>>>>>> template <> struct Factory<TYPE1> { typedef type1 Type; };
    >>>>>> template <> struct Factory<TYPE2> { typedef type2 Type; };
    >>>>>> type* Create(TYPES e)
    >>>>>> {
    >>>>>> switch(e)
    >>>>>> {
    >>>>>> case TYPE1:
    >>>>>> return new Factory<TYPE1>::Type;
    >>>>>> break;
    >>>>>> case TYPE2:
    >>>>>> return new Factory<TYPE2>::Type;
    >>>>>> break;
    >>>>>> }
    >>>>>> }
    >>>>> What about
    >>>>>
    >>>>> template <int N>
    >>>>> type* create()
    >>>>> {
    >>>>> return Factory<N>::type;
    >>>>>
    >>>>> }
    >>>> Ooops, I missed the whole point of my issue. 'TYPE' are read from a
    >>>> file, so I need a dynamic binding which is not expressed in my
    >>>> example. I'll try to post another example.
    >>> Depends. Is this file determined when you compile the program, or is
    >>> it determined at run time?
    >>>
    >>> In the former case, you can generate the function to instanciate the
    >>> templates with a mere sed command:
    >>>
    >>> instanciate.c++ : types.h
    >>> ( echo 'void instanciateTemplate(){' ;\
    >>> sed -n -e '/typedef enum/,/} TYPES/s/^ *\([A-Z][A-Za-z0-9]*\),?/{type * t=create<\1>();}/p <types.h \;
    >>> echo '}' ) > instanciate.c++
    >>>
    >>> In the later case, you will have to generate at run time such a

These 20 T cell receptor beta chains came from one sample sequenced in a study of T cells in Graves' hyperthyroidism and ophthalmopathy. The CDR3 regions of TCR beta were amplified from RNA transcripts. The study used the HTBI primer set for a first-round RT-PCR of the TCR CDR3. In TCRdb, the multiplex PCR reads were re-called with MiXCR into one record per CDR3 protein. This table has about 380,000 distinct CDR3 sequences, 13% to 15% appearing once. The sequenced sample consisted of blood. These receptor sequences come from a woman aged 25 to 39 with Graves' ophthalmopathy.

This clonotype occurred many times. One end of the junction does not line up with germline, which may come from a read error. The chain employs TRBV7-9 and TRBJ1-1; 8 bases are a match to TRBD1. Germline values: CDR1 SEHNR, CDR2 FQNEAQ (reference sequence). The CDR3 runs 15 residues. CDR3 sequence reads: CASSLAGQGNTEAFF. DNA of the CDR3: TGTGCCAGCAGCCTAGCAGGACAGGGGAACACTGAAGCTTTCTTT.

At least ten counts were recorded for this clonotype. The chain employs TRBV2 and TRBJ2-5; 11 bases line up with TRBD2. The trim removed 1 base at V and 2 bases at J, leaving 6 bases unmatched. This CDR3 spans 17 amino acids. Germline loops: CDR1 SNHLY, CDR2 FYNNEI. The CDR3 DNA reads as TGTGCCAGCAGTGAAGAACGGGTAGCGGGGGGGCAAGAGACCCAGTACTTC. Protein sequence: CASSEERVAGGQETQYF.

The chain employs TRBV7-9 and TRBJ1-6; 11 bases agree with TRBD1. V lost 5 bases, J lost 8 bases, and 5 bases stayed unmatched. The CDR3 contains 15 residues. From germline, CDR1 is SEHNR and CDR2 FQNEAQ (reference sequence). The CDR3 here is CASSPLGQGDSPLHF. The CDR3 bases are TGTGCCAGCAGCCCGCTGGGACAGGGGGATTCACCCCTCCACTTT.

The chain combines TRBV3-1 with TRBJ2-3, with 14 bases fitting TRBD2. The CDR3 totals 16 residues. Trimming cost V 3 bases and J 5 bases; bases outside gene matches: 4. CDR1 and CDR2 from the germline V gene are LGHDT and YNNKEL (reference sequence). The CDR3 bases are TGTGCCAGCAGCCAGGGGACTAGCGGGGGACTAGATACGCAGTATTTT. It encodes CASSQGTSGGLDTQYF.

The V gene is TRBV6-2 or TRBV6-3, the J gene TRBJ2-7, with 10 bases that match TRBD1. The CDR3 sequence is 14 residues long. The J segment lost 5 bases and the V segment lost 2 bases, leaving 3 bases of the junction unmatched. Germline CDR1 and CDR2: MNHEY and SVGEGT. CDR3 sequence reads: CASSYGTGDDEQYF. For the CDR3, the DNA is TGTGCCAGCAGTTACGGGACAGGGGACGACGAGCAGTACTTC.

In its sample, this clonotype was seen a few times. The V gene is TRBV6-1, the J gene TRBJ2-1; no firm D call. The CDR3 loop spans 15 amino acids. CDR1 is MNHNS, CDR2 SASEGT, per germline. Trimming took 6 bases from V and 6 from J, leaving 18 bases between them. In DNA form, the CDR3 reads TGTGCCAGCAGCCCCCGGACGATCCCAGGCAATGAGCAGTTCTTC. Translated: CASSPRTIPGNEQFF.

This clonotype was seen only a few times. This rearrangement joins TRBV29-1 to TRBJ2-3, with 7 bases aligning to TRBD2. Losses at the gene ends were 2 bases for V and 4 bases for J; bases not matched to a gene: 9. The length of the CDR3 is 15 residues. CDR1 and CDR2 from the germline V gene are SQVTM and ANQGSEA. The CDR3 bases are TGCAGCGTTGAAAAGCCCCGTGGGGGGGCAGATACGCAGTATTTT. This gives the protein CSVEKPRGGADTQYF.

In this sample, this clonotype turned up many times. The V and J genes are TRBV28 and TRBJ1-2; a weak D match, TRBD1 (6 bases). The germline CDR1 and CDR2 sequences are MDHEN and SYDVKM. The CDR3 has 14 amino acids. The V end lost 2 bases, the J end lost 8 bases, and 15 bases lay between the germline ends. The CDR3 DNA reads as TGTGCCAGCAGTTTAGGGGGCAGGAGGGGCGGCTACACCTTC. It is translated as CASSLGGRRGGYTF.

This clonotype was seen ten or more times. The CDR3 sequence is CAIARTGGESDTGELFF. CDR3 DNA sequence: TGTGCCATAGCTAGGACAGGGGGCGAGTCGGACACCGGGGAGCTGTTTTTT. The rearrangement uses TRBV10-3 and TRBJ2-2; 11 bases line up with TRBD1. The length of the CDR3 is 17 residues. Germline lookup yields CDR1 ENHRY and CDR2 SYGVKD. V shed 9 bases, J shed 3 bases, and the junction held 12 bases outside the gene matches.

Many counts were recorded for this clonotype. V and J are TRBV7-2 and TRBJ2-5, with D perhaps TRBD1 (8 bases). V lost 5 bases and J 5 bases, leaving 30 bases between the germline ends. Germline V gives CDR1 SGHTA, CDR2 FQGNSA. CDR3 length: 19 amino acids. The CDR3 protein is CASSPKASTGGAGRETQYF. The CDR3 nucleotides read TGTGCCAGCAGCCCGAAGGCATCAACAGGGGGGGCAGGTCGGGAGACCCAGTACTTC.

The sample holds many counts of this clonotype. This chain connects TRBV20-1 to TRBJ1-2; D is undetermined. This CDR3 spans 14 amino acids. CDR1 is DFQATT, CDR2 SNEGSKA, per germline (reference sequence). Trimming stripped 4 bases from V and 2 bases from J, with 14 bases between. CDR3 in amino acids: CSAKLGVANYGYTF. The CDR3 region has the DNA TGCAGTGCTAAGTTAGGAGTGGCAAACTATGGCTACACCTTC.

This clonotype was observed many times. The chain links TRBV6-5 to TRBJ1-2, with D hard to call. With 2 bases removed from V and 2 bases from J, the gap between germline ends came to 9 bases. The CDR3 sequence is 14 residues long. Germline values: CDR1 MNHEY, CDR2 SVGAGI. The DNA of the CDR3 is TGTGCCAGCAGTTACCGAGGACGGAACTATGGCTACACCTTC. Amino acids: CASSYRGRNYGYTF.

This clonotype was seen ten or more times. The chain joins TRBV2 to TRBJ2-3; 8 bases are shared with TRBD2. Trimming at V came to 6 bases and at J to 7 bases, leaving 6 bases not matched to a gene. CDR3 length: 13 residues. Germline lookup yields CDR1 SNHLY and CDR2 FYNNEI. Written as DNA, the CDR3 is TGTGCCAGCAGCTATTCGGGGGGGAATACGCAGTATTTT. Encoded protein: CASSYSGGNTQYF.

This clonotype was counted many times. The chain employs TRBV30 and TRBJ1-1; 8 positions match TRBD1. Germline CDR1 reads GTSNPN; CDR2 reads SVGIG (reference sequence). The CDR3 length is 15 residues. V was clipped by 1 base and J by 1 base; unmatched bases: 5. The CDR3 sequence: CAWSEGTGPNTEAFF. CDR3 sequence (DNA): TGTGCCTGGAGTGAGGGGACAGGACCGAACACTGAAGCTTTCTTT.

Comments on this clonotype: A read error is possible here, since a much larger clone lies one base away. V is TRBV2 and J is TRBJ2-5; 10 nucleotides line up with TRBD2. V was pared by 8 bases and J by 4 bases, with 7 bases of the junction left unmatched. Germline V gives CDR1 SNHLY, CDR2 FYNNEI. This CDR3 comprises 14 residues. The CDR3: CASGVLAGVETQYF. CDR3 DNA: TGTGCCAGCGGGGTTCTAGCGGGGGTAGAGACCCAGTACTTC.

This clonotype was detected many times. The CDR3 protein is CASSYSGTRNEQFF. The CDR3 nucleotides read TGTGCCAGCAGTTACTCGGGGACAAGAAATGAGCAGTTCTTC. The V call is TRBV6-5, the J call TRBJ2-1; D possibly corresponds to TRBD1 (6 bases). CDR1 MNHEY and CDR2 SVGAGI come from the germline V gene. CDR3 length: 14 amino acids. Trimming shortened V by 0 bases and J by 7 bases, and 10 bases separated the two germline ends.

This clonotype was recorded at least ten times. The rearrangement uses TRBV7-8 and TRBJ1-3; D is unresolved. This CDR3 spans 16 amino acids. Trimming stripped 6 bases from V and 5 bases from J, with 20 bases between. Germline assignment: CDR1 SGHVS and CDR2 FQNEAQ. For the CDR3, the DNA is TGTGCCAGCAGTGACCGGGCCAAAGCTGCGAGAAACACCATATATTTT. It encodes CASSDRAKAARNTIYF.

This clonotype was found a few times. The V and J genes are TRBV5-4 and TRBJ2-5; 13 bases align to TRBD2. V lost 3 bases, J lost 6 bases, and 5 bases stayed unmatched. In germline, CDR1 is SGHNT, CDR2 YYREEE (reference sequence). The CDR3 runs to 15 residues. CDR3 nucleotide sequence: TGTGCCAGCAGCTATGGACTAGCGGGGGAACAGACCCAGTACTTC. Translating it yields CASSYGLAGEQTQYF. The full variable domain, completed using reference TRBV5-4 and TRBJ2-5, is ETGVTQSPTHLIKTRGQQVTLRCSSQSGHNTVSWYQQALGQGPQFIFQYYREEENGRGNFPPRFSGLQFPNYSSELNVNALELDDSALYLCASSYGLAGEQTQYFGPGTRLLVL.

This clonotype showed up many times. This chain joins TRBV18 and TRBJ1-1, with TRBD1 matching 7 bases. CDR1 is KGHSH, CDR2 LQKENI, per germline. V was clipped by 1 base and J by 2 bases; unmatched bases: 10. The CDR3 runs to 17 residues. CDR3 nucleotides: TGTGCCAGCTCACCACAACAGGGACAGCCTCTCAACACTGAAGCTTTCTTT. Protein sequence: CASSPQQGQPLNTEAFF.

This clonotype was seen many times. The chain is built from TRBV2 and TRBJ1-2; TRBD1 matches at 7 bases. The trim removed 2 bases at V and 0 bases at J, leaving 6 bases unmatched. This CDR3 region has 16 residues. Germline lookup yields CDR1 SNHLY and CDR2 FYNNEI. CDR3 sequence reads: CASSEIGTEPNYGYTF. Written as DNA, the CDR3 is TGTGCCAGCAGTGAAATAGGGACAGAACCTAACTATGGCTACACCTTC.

>>> function, then fork the compiler to compile it in a dynamically
    >>> loadable library, load it dynamically and call it.

    >> Have you ever heard of overkill?
    >>
    >> Besides, shared libraries are not supported by standard C++, which is
    >> the topic in this group.
    >>
    >> I fail to understand why the OP, and now you, cannot see the trivial
    >> solution, which is to use a map of functions, or just a simple
    >> array. It's on a par with using a variable where you need a
    >> variable. And actually it is exactly that, using a variable where you
    >> need one, that's the level of the question.

    >
    > The OP says that the list of TYPEs is read from a file.
    >
    > We may assume that he means from a source file, known at compilation
    > time, and hence the first part of my answer, where you may generate
    > the code you propose automatically from the file containing the list